Building peace in the minds of men and women

Futures Literacy

Futures Literacy: a capability in which UNESCO is pioneering efforts

What is Futures Literacy (FL)?

FL is a capability. It is the skill that allows people to better understand the role that the future plays in what they see and do. People can become more skilled at ‘using-the-future’, more ‘futures literate’, because of two facts. One is that the future does not yet exist, it can only be imagined. Two is that humans have the ability to imagine. As a result, humans are able to learn to imagine the future for different reasons and in different ways. Thereby becoming more ‘futures literate’.

Why is Futures Literacy important?

FL is important because imagining the future is what generates hope and fear, sense-making and meaning. The futures we imagine drive our expectations, disappointments and willingness to invest or to change.

We use the future every day. We predict, we fear and we hope. Anticipations of the future shape our actions today, but we do not think very often about why or how we use the future.

Futures Literacy is a capability that offers insights into both the reasons and the methods humans deploy when they anticipate. Being ‘futures literate’ enables people, together, to appreciate the world more fully, to use the future to innovate the present (Miller, 2015). When we only use the past to make sense of the future or only think of the future as a time/place to colonise by being clever at imposing today’s ideas on tomorrow, it makes it more difficult to sense and make-sense of the novelty rich present.

Expanding why and how we use the future gives us more choices by expanding what we can see and what we might do. In this way Futures Literacy is a step towards integrating complexity into our understanding of what it means to be human.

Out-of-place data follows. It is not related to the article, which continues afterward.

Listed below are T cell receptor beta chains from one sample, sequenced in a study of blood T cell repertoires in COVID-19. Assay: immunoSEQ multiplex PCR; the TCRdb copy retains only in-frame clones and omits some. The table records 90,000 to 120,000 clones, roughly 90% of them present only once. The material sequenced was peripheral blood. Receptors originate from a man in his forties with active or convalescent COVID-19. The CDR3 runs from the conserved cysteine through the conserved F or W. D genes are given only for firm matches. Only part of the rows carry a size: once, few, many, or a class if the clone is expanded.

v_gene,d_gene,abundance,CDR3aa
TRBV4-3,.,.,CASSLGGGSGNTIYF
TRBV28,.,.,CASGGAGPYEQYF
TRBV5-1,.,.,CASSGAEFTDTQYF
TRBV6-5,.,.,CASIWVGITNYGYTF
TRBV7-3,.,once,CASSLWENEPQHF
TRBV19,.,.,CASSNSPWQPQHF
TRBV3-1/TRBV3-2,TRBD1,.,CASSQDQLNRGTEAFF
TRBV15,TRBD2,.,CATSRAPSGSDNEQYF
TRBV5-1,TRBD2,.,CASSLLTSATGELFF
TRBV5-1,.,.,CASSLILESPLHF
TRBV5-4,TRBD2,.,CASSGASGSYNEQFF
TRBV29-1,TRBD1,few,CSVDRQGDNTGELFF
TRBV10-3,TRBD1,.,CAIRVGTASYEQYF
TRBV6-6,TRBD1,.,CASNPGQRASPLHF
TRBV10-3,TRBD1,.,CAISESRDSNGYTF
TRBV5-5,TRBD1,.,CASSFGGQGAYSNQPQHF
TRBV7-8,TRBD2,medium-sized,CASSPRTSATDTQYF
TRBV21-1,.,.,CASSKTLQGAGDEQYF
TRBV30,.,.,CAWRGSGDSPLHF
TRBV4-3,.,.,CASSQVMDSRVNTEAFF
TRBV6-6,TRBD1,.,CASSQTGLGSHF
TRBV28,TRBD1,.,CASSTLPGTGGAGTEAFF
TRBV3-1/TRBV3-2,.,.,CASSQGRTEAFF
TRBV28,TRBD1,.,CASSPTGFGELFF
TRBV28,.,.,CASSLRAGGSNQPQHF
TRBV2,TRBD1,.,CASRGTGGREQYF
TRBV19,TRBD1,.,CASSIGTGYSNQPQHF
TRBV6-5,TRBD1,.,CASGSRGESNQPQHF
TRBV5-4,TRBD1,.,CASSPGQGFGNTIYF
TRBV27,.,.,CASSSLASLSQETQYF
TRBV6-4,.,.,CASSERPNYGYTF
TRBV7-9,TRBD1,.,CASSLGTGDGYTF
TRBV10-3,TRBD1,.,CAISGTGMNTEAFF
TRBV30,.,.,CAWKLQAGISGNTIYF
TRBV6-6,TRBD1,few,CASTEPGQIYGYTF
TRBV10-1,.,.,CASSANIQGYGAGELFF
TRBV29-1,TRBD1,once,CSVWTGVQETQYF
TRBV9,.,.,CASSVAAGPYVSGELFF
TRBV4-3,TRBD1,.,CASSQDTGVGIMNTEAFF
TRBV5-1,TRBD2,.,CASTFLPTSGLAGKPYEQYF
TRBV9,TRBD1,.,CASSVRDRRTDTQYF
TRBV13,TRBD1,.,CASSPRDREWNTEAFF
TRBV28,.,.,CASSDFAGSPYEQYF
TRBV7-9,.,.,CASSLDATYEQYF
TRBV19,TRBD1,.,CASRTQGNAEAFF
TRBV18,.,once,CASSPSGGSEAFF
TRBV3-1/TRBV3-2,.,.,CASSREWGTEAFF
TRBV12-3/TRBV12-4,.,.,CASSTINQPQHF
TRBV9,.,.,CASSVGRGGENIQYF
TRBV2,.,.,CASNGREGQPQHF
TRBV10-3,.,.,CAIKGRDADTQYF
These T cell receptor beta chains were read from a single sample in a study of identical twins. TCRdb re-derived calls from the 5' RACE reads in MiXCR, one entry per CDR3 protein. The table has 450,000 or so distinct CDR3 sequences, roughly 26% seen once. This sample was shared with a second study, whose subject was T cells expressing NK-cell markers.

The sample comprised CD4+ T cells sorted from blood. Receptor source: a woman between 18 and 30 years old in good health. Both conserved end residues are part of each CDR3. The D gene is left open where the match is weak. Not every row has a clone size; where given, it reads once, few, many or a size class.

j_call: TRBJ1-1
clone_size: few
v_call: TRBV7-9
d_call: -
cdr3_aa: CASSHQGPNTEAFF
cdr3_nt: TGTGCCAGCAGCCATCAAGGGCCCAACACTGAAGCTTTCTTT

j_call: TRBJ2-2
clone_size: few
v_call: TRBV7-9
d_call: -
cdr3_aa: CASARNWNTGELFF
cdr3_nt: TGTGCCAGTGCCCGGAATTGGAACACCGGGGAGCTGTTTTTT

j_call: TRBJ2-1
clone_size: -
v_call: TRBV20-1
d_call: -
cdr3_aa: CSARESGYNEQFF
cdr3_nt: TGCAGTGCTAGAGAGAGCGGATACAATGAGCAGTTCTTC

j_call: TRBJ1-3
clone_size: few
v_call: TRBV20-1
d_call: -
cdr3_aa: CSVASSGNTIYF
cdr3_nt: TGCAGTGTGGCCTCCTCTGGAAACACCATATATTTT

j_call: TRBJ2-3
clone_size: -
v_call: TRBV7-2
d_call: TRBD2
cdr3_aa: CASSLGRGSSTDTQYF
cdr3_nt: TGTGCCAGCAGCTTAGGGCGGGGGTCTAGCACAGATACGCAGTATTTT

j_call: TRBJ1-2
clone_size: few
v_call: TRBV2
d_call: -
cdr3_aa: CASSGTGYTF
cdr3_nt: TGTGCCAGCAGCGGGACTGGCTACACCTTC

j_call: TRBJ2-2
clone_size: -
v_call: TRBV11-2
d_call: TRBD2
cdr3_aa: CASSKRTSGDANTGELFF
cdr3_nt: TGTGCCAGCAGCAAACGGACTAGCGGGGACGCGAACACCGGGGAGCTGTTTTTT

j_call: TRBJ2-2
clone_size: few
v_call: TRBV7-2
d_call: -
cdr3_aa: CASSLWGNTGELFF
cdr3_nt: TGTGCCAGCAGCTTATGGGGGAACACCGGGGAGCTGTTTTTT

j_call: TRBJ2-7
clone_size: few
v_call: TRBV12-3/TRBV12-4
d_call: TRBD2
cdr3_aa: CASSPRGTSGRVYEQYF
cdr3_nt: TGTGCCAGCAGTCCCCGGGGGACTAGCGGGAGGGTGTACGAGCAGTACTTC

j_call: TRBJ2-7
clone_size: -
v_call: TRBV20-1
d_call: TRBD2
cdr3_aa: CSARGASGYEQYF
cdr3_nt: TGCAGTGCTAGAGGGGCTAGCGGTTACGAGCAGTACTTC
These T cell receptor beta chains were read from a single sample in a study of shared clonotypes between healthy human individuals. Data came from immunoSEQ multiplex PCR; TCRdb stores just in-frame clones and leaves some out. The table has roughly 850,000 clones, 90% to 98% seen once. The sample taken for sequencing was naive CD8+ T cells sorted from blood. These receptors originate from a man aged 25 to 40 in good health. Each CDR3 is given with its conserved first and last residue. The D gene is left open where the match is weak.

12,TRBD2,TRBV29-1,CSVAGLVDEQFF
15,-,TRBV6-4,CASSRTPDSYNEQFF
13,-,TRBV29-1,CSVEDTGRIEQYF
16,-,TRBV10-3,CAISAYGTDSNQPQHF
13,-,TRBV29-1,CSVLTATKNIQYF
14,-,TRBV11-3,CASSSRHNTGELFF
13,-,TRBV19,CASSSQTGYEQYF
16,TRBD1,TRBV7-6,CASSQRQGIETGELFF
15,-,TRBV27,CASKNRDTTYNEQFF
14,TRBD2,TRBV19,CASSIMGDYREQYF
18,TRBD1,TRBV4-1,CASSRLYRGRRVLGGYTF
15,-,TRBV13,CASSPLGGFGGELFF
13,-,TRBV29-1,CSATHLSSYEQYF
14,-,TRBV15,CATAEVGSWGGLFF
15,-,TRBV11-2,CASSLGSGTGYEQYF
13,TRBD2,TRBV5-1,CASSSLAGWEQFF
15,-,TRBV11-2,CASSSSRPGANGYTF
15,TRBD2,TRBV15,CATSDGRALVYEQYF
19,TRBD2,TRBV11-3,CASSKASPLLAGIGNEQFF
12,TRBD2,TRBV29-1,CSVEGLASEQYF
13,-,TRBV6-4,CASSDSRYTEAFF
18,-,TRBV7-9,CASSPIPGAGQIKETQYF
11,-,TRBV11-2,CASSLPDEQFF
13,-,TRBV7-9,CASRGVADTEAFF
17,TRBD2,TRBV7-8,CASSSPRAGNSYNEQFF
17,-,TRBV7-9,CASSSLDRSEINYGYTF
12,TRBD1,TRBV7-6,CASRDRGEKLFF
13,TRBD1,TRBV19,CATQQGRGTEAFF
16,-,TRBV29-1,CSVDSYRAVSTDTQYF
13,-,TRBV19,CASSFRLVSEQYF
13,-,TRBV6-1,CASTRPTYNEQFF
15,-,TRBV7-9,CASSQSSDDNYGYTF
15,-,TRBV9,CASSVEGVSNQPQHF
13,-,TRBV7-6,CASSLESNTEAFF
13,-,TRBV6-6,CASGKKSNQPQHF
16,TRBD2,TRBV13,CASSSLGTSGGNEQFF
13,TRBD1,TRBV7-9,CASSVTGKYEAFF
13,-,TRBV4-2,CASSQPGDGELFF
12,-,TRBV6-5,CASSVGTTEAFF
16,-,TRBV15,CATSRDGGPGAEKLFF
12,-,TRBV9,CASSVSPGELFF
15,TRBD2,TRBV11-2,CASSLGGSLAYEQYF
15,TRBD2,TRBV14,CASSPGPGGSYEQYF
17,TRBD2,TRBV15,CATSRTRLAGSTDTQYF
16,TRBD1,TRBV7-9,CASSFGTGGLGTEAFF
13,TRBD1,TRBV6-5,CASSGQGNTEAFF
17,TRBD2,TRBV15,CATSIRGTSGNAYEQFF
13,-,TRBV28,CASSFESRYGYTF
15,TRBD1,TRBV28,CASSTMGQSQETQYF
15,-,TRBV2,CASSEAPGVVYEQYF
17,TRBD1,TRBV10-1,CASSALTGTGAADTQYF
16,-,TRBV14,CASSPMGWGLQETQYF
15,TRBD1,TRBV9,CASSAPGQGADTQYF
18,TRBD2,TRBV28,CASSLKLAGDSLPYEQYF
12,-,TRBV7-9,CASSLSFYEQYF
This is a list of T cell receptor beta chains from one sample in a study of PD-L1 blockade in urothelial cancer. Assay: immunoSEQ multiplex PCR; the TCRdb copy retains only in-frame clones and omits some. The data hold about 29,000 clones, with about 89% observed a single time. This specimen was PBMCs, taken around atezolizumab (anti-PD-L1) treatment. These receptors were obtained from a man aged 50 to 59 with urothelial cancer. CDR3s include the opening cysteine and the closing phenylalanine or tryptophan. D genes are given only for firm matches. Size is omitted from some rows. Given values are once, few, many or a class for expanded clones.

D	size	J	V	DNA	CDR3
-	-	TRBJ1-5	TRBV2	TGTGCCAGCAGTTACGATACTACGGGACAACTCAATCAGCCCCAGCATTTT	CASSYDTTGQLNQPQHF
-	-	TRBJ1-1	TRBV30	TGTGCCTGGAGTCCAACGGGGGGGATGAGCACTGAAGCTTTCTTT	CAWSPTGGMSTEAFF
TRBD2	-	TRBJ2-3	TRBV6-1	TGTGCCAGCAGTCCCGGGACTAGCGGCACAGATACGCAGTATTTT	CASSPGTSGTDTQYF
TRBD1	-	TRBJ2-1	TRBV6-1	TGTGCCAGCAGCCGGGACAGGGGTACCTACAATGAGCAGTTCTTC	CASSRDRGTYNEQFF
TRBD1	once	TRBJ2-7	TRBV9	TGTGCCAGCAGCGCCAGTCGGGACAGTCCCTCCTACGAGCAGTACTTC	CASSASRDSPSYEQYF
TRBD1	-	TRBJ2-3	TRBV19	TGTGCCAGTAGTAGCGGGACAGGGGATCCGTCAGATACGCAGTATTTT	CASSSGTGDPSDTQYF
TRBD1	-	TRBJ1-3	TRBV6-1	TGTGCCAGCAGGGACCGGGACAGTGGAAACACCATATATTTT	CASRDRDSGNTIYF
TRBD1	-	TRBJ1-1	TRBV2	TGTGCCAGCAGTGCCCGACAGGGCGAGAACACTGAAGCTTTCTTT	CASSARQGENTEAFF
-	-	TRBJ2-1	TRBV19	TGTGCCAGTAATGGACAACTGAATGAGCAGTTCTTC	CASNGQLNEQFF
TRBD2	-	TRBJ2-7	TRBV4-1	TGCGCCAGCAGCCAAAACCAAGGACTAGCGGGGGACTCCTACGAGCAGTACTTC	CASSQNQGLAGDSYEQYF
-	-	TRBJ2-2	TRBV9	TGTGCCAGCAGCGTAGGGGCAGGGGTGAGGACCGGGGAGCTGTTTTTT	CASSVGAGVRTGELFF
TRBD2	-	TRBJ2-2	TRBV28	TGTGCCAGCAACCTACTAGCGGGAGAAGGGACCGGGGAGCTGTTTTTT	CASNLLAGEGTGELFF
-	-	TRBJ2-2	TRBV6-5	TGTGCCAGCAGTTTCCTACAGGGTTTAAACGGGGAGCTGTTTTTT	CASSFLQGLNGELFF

How is UNESCO developing Futures Literacy?

Starting in 2012 UNESCO began shifting its foresight activities towards the development of Futures Literacy and the Discipline of Anticipation. This effort built on UNESCO’s decades of experience in fostering future studies and as a global laboratory of ideas where the latest advances in the theory and practice of using the future are discussed and prototyped.

UNESCO is co-creating with local champions in over 20 countries to explore locally rooted anticipatory assumptions – the frames people use to imagine tomorrow. These special, co-created Futures Literacy Laboratories have a proven track record in developing the capacity to ‘use-the-future’ for different reasons and using different methods on the ground.

UNESCO recently co-published a major academic book with Routledge, entitled: Transforming the Future: Anticipation in the 21st Century (2018). The book provides evidence that by engaging people in carefully co-created learning-by-doing processes people become more ‘futures literate’, ask new questions and open up new horizons for innovative actions.

Global Futures Literacy Network

Over the last few years 8 UNESCO Chairs in Futures Literacy have been initiated in Finland, Greece, Italy, Malaysia, Netherlands, Tunisia, United Kingdom, Uruguay. These Chairs are catalysts for the development of Futures Literacy Centres and are key parts of an emerging Global Futures Literacy Network. The Chairs are championing innovative reasons and methods for ‘using-the-future’, working closely with partners in civil society, government and the private sector. Plans are well underway to create more Chairs in Chile, France, Morocco, Thailand, etc.

Thanks to the deployment of over 40 Futures Literacy Laboratories (FLL) worldwide over the past 12 years, thousands of people have been introduced to Futures Literacy and may claim to be more Futures literate. Each of them has been empowered to carry out projects enhanced by another approach to and for the Future: Anticipation-for-Emergence as well as Anticipation-for-Future (see Transforming the Future for more details). Each of them has the potential to co-design and run other FLL in their local communities. Each of them could make use of the opportunity to creatively produce collective intelligence with local champions from all around the world, as part of the Global Futures Literacy Network.

The fruits of this work are now starting to take off. 8 new UNESCO Chairs have been established in the last few years and 10 more are in the pipeline. A special project is underway, called Imagining Africa’s Futures, which is prototype testing Futures Literacy Laboratories as major innovation in the development and dissemination of the capacity to use-the-future.

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